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Dracula (1897)

by Bram Stoker

Other authors: See the other authors section.

MembersReviewsPopularityAverage ratingConversations / Mentions
26,45051778 (3.96)4 / 1672
Having deduced the double identity of Count Dracula, a wealthy Transylvanian nobleman, a small group of people vow to rid the world of the evil vampire.
  1. 251
    Carmilla by Joseph Sheridan Le Fanu (chrisharpe)
  2. 230
    Frankenstein by Mary Shelley (MarcusBrutus)
  3. 252
    Salem's Lot by Stephen King (JGKC, sturlington)
    sturlington: Stephen King's homage to Dracula.
  4. 267
    Interview with the Vampire by Anne Rice (becca58203, Morteana)
  5. 160
    The Strange Case of Dr. Jekyll and Mr. Hyde by Robert Louis Stevenson (HollyMS, HollyMS)
  6. 141
    In a Glass Darkly by Sheridan Le Fanu (daisycat)
    daisycat: 'Carmilla' is meant to be the inspiration for Bram Stoker's story.
  7. 120
    The Vampyre by John William Polidori (Andibook)
    Andibook: Polidori's The Vampyre is one of, if not the, oldest vampire novel. His ‘gentleman vampire,’ diverging from the more zombie-like vampire of folklore, influenced the entire genre – including the famous vampire Dracula.
  8. 110
    Renfield: Slave of Dracula by Barbara Hambly (Ape)
    Ape: Renfield's point of view.
  9. 100
    Dracula's Guest and Other Weird Tales by Bram Stoker (Sylak)
    Sylak: Contains the deleted first chapter removed before publication.
  10. 112
    The Turn of the Screw by Henry James (cammykitty)
  11. 80
    Dracula: Biography of Vlad the Impaler by Radu Florescu (myshelves)
  12. 60
    In Search of Dracula: The History of Dracula and Vampires by Raymond T. McNally (Booksloth)
  13. 60
    Anno Dracula by Kim Newman (wertygol)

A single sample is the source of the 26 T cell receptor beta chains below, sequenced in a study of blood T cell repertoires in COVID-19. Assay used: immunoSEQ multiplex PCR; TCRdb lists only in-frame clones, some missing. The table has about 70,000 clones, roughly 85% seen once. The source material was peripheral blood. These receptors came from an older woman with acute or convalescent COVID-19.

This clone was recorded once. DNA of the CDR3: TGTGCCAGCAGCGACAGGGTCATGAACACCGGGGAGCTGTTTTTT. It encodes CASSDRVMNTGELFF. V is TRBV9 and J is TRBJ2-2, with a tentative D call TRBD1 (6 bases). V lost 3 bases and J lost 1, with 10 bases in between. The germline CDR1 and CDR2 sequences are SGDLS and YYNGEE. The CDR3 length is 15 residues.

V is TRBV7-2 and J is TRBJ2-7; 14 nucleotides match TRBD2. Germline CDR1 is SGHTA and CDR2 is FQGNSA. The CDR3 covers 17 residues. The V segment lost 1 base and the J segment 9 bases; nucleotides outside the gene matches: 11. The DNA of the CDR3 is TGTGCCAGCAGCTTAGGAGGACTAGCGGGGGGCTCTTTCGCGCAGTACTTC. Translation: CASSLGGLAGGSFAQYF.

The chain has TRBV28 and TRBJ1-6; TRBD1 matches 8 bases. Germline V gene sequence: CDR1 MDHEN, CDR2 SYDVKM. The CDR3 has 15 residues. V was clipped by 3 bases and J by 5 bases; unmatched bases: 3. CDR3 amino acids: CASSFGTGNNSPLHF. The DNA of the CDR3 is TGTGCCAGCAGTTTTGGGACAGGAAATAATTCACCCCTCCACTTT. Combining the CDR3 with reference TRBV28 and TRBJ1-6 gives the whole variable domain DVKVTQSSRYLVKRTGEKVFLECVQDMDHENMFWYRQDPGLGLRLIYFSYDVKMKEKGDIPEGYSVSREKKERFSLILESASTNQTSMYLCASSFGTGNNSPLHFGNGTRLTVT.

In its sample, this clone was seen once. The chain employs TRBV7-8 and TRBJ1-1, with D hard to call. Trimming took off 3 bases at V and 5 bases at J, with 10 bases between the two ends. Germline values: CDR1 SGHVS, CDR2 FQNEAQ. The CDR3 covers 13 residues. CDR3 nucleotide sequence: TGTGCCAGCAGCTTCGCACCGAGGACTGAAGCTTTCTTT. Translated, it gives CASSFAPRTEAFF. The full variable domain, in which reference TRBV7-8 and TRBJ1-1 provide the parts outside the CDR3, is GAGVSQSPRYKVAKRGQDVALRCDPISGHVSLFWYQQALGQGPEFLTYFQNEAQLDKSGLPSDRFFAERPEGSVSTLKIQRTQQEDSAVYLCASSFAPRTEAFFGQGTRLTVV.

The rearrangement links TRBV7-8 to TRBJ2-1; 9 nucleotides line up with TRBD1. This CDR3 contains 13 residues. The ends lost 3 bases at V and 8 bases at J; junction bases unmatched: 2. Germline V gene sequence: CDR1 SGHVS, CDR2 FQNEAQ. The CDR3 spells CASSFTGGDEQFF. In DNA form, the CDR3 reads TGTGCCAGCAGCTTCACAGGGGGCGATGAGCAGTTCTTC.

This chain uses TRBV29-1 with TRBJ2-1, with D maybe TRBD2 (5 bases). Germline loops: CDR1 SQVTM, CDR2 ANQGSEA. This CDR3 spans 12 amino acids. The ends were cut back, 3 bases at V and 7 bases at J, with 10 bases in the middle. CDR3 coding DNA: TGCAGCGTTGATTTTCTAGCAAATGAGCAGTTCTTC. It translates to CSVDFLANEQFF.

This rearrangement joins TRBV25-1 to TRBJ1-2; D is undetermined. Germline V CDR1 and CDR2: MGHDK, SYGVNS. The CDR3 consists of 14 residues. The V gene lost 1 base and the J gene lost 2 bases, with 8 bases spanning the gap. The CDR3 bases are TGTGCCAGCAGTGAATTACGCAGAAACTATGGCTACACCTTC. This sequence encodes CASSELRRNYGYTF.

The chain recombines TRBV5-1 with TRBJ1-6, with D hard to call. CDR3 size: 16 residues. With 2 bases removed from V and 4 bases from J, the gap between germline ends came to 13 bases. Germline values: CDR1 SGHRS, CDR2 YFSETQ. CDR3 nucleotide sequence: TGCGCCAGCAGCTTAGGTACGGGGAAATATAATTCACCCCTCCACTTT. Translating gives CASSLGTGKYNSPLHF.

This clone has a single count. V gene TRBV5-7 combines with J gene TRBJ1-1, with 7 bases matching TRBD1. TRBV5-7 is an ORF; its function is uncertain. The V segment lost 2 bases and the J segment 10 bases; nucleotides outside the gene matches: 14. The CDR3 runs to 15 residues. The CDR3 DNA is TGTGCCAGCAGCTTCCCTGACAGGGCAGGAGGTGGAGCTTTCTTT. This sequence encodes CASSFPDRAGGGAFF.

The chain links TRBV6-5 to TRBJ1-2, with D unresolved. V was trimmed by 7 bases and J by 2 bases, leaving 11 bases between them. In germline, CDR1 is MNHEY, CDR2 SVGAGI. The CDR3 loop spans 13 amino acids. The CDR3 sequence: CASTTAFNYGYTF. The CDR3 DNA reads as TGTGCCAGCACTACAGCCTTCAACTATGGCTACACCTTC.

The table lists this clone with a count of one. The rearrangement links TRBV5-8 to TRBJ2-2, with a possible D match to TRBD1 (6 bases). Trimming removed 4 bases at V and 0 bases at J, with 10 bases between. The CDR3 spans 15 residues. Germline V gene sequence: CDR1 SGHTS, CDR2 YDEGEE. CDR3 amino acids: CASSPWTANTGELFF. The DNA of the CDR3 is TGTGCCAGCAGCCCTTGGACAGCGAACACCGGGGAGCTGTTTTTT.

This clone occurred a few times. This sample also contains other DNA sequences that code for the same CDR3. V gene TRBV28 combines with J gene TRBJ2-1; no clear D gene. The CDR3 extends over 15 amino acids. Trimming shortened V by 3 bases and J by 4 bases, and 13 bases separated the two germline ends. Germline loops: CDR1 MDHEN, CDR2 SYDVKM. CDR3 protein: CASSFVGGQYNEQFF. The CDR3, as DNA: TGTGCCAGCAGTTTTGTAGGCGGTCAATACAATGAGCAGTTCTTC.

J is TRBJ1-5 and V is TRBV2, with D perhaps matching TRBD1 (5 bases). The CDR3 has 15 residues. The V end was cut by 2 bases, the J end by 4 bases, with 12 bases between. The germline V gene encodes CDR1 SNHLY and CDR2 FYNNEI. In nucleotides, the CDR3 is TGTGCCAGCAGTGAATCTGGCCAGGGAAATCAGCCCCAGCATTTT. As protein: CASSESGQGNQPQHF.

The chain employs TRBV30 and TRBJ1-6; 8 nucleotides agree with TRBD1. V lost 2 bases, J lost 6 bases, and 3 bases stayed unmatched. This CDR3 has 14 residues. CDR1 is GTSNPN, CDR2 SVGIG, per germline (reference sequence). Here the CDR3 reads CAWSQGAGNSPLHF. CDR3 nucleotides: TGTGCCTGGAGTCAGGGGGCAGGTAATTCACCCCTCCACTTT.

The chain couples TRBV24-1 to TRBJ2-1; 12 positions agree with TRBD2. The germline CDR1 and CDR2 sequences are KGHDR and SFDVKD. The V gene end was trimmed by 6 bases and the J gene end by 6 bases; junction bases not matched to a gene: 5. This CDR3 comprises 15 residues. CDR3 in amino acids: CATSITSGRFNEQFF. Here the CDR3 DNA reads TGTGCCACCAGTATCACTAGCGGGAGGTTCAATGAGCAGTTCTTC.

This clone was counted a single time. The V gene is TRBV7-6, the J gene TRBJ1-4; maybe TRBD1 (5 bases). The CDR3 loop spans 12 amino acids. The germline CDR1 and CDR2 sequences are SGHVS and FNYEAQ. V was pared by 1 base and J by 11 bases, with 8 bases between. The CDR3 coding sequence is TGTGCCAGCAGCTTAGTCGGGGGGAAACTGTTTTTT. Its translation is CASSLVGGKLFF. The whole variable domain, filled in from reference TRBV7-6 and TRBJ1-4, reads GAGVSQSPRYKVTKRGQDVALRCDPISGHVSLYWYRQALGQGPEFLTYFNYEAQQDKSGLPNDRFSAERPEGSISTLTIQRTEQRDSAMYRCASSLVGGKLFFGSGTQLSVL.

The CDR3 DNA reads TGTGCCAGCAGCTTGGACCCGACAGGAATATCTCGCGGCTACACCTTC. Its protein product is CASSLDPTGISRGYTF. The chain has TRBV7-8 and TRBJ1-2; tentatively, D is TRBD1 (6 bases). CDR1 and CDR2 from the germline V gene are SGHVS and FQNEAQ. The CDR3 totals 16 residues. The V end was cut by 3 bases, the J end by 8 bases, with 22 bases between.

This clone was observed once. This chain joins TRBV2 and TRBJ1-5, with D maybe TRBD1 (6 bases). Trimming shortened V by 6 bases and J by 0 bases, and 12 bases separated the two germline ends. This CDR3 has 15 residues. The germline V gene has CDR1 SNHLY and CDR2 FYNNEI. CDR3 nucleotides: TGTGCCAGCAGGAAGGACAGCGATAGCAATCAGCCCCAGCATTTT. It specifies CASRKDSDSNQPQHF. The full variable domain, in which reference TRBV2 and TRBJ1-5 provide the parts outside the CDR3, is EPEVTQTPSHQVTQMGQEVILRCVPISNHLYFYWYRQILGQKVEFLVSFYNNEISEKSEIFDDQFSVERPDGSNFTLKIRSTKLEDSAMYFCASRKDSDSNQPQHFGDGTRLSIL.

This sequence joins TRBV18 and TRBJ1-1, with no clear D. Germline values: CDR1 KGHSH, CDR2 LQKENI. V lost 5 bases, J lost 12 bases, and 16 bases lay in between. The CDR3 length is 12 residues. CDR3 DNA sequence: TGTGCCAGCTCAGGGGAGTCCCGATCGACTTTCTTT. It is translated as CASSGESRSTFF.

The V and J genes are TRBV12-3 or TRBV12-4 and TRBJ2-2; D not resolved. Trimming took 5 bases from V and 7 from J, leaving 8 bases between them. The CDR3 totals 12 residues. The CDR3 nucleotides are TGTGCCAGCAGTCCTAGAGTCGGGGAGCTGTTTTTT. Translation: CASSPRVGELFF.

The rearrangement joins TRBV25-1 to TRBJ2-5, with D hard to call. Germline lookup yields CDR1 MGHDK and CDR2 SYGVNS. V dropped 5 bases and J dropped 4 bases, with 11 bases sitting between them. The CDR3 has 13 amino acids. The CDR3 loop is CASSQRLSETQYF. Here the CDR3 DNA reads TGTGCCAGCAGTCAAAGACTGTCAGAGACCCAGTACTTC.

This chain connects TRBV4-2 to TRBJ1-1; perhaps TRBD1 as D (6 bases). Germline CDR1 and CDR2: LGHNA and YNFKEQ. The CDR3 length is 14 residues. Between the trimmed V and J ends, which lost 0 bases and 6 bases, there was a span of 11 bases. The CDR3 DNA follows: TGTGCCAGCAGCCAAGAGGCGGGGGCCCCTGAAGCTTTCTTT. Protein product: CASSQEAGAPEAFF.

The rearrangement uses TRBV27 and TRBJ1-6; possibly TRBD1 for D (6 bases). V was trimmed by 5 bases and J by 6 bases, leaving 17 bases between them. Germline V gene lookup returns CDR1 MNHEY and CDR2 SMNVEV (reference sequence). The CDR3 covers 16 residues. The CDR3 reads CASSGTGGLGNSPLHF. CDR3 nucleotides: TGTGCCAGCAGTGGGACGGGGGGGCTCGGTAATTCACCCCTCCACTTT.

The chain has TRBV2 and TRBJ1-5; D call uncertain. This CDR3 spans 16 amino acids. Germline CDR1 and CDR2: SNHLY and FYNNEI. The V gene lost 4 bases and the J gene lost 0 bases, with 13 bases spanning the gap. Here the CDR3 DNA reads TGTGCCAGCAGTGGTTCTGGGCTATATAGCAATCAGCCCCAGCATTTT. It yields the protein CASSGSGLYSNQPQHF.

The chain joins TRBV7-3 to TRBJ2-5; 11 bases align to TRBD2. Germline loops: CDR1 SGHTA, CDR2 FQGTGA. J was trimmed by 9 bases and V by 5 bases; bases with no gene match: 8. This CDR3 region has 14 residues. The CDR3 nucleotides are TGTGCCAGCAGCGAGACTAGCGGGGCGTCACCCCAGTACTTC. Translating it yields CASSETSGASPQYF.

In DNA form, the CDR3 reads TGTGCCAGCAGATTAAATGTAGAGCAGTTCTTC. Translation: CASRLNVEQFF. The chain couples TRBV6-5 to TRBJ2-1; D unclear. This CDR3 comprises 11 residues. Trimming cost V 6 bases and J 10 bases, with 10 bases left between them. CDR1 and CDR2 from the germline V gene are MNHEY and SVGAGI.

14. 60
    Varney the Vampyre or The Feast of Blood by James Malcolm Rymer (Sylak)
  15. 93
    The Historian by Elizabeth Kostova (SandSing7)
  16. 50
    The Beetle by Richard Marsh (jonathankws)
    jonathankws: So much better than Dracula, this Gothic horror novel was published in the same year and was initially far more successful.
  17. 73
    Let The Right One In by John Ajvide Lindqvist (mcenroeucsb)
  18. 51
    The Insidious Doctor Fu-Manchu by Sax Rohmer (leigonj)
    leigonj: Both are adventure/ detective stories in which the heroes must battle to stop mysterious, evil, foreign antagonists striking at the heart of the British Empire.
  19. 41
    The Dracula Tape by Fred Saberhagen (myshelves)
  20. 31
    Winterwood by Patrick McCabe (edwinbcn)

(see all 25 recommendations)

Europe (248)
1890s (41)
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English (483)  Spanish (9)  French (5)  German (5)  Italian (2)  Portuguese (Portugal) (1)  Catalan (1)  Polish (1)  Slovak (1)  Hungarian (1)  Dutch (1)  Danish (1)  Finnish (1)  Swedish (1)  All languages (513)
Showing 1-5 of 483 (next | show all)
So there's a reason why Dracula is a classic horror story. Stoker created the vampire that is still a thing in 2018. Why do writers come back again and again to the tale of a creature that was all about murder and mayhem?I tend to love Stoker's look at Dracula and vampires the most. I always side eyed writers that made vampires poor tortured and sad and alone. Stoker's first look at Count Dracula shows us a cunning character who is focused on wrecking Johnathan Harker's life and those connected to him.